This one is again centered on the standard police stuff we get three times a year, but that’s okay, I suppose. The comic is styled accordingly, with the psychedelic-looking panel below being a scene where the officer is pulled into a baggage check X-ray machine at the airport and experiences some sort of alternate (virtual) reality inside. I almost wish this was one of the posters instead of the pretty naff actual ones.

LEGO Magazine, City, December 2020, Comic

The puzzles are placed throughout the publication in such a manner that they reference events on the previous page in the comic like e.g. figuring out the flow of the baggage conveyors that were shown before. While this gives the puzzles some context and may make it easier for kids to solve them, I think it interrupts the flow of the comic a bit too much. Having this bundled near the middle of the magazine may not have been ideal, but perhaps this kind of placement isn’t that good, either.

LEGO Magazine, City, December 2020, Extra

The minifigure is what you would expect – a standard patrol cop with the only original thing about it being the choice of some curly hair and the thick eyebrows. Can’t help it, but the “Bogdan and the eyebrows of evil.” gag from Breaking Bad just keeps coming up in my mind every time I see something like this. It’s really a bit unusual.

The buildable pieces aren’t that special, but at least the yellow tile with the printed black stripes is nice to have. You never know when you’re gonna need them. The (mobile) barricade itself likely wouldn’t work at all and to me looks odd in that it feels like a police car light bar and a truck rear bumper mixed together. They could have added a few more details or designed it differently.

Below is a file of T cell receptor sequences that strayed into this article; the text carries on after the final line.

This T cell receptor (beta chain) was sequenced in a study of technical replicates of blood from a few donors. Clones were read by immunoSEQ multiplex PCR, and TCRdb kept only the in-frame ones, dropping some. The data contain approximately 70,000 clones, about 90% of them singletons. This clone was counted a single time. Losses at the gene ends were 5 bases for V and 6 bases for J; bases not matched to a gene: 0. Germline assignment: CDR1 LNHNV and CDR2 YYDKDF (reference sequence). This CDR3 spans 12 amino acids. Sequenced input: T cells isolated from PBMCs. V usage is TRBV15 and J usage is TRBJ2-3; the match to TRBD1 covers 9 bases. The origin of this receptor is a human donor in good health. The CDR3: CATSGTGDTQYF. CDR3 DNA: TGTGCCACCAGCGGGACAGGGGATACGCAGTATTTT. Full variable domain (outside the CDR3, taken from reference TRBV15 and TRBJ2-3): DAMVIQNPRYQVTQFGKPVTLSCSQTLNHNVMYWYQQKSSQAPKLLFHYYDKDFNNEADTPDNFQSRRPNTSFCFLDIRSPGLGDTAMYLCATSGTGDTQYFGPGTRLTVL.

Overall an okay issue, just not a great one, even more so when it succeeds an excellent one like the last. Now that I think about it, it would probably have made more sense if the included a bunch of suitcases and bags to tie in with the story and games instead of concocting yet another gangster chase…

May Gangster Chase

While hunting down the more exotic flavors of the LEGO magazines like Disney Princess isn’t easy, at least the more regular versions like the one for City make it to my local newsstand without a hitch every month.

LEGO Magazine, City, May 2020, Cover

The May issue comes with a double minifigure pack this time, but at the cost of not much else in the parts & pieces department, understandably. Rooted in the police theme this allows you to play out your favorite chase scenes, being that you get a police officer and an actual gangster/ bandit/ criminal/ prison escapee or however you like to call it.

This could even be based on the comic since it deals with that exact scenario or could be your own freely invented story, of course. The dynamic pair relationship is also retained in the posters, with either side of them having one of the characters in the foreground and the other in the back. This allows you to choose your favorite version.

Overall this edition is quite nice for the simple fact that it’s designed around a singular theme consistently and that makes it quite enjoyable even if the subject matter has been done to death, admittedly.